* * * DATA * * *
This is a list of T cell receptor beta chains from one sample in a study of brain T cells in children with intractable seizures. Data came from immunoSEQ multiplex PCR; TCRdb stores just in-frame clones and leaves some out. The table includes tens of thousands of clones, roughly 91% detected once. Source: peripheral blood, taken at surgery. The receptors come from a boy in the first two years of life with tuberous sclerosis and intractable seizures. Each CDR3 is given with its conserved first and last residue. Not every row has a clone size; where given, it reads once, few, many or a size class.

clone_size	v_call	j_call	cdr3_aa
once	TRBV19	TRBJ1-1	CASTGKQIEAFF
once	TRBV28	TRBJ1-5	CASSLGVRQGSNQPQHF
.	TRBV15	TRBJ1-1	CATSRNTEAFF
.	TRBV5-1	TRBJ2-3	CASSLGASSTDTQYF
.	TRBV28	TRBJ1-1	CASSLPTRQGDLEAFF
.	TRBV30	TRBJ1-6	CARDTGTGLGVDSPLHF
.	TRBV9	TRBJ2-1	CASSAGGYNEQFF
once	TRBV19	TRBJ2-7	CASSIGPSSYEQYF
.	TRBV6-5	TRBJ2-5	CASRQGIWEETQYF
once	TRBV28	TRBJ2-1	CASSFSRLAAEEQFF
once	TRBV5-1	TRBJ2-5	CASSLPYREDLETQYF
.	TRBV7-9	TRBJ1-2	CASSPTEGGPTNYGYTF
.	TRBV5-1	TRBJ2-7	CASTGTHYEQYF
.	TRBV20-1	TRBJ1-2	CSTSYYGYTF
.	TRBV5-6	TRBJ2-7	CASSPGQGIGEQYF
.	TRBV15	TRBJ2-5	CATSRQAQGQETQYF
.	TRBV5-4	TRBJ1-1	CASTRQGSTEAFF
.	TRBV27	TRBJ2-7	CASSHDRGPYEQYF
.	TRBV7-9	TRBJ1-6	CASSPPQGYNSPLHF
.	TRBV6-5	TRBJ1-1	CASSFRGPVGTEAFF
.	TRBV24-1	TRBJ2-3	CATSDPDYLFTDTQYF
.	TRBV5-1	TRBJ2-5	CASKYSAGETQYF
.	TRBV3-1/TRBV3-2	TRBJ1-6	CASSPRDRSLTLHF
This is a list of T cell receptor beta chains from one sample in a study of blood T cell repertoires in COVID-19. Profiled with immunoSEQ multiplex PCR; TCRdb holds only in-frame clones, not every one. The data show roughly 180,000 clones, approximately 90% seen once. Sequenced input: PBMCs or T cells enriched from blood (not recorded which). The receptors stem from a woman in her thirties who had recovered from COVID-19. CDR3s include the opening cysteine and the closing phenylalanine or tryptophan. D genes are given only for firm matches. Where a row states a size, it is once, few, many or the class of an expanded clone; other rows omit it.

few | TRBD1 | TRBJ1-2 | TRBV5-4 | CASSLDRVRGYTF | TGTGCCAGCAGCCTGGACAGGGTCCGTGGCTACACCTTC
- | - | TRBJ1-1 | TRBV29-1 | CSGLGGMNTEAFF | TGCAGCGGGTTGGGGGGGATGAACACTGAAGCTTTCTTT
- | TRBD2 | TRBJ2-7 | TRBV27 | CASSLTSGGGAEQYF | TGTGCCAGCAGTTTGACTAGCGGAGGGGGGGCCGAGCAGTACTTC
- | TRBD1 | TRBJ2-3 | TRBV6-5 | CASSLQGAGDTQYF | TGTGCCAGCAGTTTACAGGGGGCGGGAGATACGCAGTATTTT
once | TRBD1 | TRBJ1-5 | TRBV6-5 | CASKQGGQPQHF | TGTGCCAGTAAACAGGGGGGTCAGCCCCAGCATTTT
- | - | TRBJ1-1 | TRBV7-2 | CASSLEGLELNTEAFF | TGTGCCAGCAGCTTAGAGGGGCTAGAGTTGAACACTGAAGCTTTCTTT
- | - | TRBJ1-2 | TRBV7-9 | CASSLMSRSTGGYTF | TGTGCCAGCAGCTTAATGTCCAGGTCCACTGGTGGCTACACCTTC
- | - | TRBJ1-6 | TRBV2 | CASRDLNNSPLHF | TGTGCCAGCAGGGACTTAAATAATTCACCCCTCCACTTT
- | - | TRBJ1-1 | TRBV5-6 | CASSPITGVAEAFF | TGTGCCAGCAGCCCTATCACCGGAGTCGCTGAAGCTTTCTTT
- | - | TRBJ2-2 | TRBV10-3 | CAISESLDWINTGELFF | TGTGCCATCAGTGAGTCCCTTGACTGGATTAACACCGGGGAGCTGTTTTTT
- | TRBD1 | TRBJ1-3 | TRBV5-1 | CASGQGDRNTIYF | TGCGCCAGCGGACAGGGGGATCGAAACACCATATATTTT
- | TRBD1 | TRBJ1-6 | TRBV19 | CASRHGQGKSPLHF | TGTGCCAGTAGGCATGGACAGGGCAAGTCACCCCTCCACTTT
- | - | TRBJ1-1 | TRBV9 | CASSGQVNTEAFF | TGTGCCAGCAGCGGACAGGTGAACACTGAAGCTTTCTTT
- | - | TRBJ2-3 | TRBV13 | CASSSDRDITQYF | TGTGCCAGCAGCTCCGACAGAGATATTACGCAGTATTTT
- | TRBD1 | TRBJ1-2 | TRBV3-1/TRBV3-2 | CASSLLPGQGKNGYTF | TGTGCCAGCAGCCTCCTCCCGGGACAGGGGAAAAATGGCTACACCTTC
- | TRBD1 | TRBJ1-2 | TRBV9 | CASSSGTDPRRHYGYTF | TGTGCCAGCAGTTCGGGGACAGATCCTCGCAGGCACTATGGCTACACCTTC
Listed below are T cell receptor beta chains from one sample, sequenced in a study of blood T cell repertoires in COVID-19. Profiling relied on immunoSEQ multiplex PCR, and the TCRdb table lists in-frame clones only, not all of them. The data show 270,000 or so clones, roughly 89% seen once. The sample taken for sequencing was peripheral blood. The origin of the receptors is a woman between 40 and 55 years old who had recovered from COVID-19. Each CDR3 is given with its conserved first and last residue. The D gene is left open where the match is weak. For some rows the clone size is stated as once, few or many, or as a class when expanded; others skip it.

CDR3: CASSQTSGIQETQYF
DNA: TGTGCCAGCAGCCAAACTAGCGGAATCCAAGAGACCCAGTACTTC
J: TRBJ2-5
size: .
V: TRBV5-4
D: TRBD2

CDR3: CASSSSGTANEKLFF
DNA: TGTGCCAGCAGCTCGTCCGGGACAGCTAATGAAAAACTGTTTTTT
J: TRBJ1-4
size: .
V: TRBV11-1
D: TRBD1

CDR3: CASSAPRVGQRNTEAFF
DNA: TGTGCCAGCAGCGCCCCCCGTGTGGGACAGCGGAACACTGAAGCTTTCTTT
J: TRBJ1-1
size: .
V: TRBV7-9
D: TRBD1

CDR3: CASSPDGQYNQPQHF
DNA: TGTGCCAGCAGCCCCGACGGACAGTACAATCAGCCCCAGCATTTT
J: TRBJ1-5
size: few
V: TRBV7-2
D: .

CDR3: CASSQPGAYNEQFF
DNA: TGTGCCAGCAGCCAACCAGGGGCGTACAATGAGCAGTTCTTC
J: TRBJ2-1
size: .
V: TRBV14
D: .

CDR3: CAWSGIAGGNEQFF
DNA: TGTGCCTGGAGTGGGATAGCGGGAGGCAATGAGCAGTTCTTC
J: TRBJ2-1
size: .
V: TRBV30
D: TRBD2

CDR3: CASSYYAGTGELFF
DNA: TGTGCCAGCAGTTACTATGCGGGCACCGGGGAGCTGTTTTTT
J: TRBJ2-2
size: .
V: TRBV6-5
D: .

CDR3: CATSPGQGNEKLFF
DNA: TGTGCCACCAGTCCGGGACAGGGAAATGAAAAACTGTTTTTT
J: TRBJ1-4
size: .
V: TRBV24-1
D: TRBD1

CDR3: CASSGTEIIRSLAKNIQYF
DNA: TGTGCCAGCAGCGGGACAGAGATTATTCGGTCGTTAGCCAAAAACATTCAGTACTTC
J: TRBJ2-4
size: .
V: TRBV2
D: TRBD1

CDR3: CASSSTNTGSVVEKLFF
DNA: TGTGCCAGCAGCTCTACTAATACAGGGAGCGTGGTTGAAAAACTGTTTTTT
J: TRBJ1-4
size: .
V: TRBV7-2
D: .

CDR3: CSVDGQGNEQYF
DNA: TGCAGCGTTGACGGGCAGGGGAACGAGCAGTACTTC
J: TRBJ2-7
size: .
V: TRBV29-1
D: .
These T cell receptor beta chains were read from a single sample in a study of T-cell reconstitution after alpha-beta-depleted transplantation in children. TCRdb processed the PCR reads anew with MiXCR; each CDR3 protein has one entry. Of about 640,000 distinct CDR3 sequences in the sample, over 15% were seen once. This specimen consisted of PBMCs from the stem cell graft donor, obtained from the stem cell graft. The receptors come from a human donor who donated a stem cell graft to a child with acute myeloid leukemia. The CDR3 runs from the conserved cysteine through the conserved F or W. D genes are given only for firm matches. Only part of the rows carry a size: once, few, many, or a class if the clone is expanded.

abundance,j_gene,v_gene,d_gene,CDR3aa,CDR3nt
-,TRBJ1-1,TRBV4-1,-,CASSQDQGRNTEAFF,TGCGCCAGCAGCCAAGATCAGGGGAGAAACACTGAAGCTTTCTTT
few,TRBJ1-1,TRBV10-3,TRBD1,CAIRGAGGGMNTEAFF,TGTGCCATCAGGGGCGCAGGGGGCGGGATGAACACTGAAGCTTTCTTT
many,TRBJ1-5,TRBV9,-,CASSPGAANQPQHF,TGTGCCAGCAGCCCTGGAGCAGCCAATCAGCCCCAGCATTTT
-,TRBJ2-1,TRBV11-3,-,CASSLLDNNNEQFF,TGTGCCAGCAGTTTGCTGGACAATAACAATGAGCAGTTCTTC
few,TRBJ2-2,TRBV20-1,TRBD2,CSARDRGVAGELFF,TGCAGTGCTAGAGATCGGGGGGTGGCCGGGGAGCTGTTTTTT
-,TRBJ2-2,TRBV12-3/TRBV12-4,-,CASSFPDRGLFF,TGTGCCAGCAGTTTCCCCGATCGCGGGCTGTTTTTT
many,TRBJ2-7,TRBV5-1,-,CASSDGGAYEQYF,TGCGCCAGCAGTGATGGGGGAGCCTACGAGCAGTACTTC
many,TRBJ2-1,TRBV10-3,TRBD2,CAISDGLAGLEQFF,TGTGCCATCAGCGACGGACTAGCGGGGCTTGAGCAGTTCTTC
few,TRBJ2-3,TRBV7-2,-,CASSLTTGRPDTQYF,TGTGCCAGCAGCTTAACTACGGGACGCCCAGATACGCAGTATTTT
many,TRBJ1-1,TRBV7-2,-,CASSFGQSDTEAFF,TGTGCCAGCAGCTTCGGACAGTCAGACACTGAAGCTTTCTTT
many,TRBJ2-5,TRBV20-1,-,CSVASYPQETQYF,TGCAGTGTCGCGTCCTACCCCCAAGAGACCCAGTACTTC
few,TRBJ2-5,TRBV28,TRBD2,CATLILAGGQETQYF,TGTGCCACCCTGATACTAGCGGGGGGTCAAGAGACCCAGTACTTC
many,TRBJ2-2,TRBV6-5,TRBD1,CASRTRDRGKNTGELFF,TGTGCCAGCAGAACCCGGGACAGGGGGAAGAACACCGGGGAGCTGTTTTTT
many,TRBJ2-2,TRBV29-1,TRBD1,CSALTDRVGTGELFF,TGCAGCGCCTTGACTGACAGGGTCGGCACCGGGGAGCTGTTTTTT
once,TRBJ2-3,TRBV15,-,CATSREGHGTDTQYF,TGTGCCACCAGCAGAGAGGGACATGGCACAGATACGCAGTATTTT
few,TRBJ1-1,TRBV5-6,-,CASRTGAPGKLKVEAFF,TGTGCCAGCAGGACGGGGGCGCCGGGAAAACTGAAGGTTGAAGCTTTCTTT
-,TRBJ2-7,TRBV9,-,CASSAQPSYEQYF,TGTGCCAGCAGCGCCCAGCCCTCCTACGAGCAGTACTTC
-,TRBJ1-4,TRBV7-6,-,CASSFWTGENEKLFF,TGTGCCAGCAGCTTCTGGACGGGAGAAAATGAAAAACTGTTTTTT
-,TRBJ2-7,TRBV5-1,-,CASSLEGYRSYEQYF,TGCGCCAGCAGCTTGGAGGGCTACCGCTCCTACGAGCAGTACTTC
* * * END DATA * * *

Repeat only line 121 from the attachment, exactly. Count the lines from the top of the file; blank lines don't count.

many,TRBJ1-1,TRBV7-2,-,CASSFGQSDTEAFF,TGTGCCAGCAGCTTCGGACAGTCAGACACTGAAGCTTTCTTT